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A Wild Sport: An Overview of the MLB Wild Card

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Spring Training is finally underway, and yet some of the biggest news of the year doesn’t even take place until October. Major League Baseball has announced that the playoffs will be expanded this season, making the move to add one additional Wild Card slot to each League. While the move has brought upon much criticism, people don’t realize just how this move will impact the game. We can all look forward to two sudden death playoff games, but that’s only the start of it. This impacts not just October, but how the entire season is played.
Several opponents to the expansion have the opinion that the Wild Card reduces the need to win the division. They were absolutely right. Aside from the possibility that an extra game be played on the road, a Wild Card team had all the same rights as a Division Champion that could have won at least ten more games. The second Wild Card actually strengthens the need to win the division. Division Champions will receive a couple extra days to rest from the regular season before their playoffs begin, as well as watch the Wild Card teams burn their aces in the sudden death battle. To place the odds in even greater favor, many of these aces will be on short rest, meaning that while he can be ruled out for the first couple games of the Divisional Round, much of the sudden death game will fall onto the shoulders of the bullpen. Any team that lacks its star pitcher, arrested lineup, and much of its bullpen will be a sitting duck for the team that faces them.
While much of the result of playoff expansion will be on display in October, it has an even greater impact on July, the last day in particular. Between the All-Star Break in the middle of the month and the Trade Deadline at its end, those all to crucial moves are made to help seal up a playoff appearance. Men that were once viewed as franchise players suddenly become hot commodities, and those lucky enough to be contending will sell the farm, along with emptying their farm system, to get them. The problem is the law of supply and demand. With more playoff spots will come more contenders, causing the demand to go up, and with only a set number of teams in the league, more demand will automatically cut supply. Take last year’s AL Wild Card Race for example. At the deadline, the Red Sox were seen as having the slot sealed, with Tampa being the only possible threat. With this new system, Boston and Tampa would both be viewed as leaders in the push for the playoffs, and teams like Anaheim, Toronto, and the White Sox suddenly went from pretender to contender.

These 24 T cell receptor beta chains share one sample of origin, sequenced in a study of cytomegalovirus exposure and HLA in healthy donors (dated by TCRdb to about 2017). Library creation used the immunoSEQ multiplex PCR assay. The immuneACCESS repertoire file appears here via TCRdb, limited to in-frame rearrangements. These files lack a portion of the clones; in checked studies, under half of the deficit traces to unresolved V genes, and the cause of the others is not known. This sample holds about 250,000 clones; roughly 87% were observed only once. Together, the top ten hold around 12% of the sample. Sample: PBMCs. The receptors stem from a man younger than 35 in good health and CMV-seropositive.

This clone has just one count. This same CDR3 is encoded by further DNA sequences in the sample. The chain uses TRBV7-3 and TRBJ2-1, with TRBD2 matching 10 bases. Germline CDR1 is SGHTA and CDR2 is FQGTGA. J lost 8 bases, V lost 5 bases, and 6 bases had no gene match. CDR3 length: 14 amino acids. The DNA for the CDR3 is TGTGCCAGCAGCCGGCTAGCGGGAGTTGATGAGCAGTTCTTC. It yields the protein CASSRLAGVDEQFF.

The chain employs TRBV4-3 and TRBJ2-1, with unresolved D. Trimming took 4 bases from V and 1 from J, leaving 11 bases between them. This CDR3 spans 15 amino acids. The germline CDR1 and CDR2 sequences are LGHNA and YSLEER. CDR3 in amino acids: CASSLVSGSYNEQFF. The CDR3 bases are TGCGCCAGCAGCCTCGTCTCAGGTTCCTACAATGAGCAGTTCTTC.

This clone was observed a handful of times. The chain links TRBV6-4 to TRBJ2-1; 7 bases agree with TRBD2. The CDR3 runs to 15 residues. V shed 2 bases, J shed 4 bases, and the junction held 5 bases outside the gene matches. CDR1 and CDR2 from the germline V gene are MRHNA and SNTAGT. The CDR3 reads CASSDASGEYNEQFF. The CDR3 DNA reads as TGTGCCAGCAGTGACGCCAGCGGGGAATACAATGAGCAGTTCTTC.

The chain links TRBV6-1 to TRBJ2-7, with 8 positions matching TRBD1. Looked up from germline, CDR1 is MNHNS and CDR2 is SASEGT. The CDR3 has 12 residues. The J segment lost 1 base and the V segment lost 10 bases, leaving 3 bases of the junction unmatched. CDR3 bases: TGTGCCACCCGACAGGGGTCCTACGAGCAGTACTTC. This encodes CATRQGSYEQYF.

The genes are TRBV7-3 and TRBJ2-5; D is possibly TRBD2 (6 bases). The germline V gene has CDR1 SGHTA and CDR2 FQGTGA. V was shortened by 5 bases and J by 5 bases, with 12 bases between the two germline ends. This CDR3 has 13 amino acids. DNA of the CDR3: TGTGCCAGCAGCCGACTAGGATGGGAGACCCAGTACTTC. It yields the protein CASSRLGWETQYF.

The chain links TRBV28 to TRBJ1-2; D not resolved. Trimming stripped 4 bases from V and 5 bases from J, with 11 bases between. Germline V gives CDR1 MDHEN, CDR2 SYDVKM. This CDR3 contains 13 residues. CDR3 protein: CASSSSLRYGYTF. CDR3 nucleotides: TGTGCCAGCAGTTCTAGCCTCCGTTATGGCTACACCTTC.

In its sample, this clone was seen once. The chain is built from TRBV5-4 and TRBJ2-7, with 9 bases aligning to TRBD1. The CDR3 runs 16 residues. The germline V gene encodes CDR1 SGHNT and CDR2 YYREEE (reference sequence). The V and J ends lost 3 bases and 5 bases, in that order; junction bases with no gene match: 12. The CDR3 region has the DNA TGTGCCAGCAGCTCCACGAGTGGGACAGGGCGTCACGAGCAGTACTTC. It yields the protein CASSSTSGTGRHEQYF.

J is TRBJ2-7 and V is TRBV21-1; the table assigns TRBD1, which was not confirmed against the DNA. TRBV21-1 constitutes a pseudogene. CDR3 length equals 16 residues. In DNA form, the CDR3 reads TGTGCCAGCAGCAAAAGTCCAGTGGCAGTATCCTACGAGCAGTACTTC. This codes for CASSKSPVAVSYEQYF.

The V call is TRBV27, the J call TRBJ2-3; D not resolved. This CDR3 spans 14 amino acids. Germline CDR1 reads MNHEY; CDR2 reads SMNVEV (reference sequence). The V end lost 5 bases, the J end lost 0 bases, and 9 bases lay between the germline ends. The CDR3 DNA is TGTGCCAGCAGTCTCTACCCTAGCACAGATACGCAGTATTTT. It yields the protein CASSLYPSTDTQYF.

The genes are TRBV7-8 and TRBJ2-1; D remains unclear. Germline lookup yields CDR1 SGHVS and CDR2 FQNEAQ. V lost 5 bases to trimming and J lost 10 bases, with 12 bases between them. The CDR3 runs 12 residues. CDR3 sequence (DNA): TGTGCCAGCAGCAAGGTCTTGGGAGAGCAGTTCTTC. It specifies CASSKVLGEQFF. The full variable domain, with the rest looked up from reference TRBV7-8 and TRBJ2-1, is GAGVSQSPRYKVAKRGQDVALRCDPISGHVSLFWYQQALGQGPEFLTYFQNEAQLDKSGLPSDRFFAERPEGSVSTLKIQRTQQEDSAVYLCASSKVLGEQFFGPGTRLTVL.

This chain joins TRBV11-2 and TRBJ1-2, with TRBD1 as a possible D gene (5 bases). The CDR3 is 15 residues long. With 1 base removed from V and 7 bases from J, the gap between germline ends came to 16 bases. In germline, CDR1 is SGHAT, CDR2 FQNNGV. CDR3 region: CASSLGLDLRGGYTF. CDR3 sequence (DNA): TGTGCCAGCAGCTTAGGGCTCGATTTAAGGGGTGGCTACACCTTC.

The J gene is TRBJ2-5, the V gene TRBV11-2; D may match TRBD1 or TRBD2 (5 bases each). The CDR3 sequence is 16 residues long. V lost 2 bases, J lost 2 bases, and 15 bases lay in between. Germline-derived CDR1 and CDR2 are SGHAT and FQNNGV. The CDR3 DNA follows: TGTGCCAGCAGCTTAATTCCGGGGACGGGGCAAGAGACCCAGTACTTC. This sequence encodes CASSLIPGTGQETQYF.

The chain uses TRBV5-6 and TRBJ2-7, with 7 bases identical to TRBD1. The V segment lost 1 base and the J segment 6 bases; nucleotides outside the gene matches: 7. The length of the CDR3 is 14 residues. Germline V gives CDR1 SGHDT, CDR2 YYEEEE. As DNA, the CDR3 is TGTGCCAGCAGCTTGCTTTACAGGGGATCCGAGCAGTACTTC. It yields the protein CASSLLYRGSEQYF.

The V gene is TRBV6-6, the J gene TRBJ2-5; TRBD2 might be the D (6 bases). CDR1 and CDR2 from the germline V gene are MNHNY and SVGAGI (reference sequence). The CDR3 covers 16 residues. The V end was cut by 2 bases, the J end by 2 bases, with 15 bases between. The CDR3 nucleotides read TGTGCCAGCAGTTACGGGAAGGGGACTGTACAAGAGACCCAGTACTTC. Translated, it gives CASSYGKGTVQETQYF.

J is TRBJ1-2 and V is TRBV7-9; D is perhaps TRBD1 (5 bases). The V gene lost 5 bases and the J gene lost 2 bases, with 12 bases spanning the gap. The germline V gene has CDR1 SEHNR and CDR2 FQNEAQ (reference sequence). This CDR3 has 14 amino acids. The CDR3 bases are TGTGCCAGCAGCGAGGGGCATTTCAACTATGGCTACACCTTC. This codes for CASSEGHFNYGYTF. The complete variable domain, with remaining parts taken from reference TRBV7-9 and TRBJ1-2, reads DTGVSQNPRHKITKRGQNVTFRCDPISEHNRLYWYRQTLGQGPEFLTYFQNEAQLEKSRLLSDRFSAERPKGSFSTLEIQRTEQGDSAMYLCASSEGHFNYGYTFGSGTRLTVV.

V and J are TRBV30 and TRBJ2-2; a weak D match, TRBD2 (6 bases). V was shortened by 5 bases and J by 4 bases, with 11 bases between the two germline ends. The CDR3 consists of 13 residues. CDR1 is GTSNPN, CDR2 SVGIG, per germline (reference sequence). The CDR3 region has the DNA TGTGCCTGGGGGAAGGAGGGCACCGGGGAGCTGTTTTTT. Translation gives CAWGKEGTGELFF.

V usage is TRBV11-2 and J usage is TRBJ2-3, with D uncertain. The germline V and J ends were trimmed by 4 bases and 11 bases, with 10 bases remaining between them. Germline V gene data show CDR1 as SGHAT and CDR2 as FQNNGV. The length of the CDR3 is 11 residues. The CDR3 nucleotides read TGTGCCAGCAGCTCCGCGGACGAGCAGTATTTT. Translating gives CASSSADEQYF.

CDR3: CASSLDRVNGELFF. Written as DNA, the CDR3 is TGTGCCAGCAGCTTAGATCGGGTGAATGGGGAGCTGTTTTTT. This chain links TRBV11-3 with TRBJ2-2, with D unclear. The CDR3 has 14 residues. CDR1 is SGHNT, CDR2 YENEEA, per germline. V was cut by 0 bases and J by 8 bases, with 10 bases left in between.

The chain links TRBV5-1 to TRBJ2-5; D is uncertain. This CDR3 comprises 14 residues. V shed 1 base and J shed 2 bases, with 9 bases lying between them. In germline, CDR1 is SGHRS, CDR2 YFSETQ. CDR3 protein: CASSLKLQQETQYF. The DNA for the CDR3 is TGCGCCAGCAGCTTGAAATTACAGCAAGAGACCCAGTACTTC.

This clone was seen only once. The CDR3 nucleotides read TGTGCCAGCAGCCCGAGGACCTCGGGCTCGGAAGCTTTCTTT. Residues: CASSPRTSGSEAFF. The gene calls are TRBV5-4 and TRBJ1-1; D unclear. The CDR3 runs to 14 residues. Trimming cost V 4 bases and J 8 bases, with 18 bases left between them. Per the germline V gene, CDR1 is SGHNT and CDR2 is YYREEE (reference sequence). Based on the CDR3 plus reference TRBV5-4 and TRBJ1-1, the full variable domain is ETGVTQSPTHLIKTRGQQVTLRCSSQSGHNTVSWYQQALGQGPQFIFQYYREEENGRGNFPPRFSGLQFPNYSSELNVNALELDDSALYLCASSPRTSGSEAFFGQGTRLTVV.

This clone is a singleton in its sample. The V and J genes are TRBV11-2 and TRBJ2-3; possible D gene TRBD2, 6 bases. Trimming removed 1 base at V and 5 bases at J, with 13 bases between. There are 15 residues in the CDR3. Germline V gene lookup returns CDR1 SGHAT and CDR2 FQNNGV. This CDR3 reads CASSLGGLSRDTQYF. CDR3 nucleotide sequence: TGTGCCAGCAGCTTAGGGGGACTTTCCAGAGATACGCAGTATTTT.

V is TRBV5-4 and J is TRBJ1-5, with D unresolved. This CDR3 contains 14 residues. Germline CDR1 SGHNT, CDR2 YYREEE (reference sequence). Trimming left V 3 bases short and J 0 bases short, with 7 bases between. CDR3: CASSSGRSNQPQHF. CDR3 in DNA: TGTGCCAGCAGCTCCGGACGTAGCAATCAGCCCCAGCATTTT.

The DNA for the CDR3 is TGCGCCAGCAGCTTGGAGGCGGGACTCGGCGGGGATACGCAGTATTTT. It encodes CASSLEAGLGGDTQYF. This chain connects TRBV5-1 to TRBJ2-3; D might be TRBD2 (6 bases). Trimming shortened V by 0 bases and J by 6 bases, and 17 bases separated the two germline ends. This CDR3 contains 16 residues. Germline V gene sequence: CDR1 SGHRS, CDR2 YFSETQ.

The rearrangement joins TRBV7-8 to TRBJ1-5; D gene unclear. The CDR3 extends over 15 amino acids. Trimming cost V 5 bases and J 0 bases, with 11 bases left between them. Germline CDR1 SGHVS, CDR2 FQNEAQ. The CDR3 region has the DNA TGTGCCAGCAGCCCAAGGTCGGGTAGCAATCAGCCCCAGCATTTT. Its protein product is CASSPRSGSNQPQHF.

Take the World Series Champion Saint Louis Cardinals for example. Had the White Sox viewed themselves as legitimate contenders, they may have never traded Edwin Jackson to the Blue Jays, and even if they did, Toronto would have never flipped him to the Redbirds.
Now think of a move that never happened. Several teams expressed interest in Wandy Rodriguez, the righty that’s played ace for the Astros since they sent Roy Oswalt to Philly. The team decided to hold on to the aging ace in hopes that he could help bring the new pitching staff to the Major League level. Under the new system, the offers to acquire Wandy would have been to great to refuse, especially for a team that had already sent off their star center fielder to Atlanta, lost almost one hundred games, and was facing its inevitable elimination within a couple of weeks. This was a team with nothing to gain that missed out on the opportunity to rebuild the worst club in baseball. The difference is that last year’s deadline and starting pitching market would have called for a Triple-A prospect and possibly another at the Single or Double-A levels. This year’s market could call for a pair of Major League ready prospects and one or more in Double-A.
When you think about the future of baseball, I’ll think about the glory days of October. At the deadline I’ll watch the strangest moves take place, and in August and September I’ll watch them either sink or swim. I’ll watch teams that were major sellers at one deadline be considered buyers at the next, simply because they acquired talent that was ready to make an impact the year before, such as Toronto now having multiple years of Colby Rasmus in exchange for Saint Louis having a couple months of Edwin Jackson. I’ll think about how the new Wild Card changed baseball for the better



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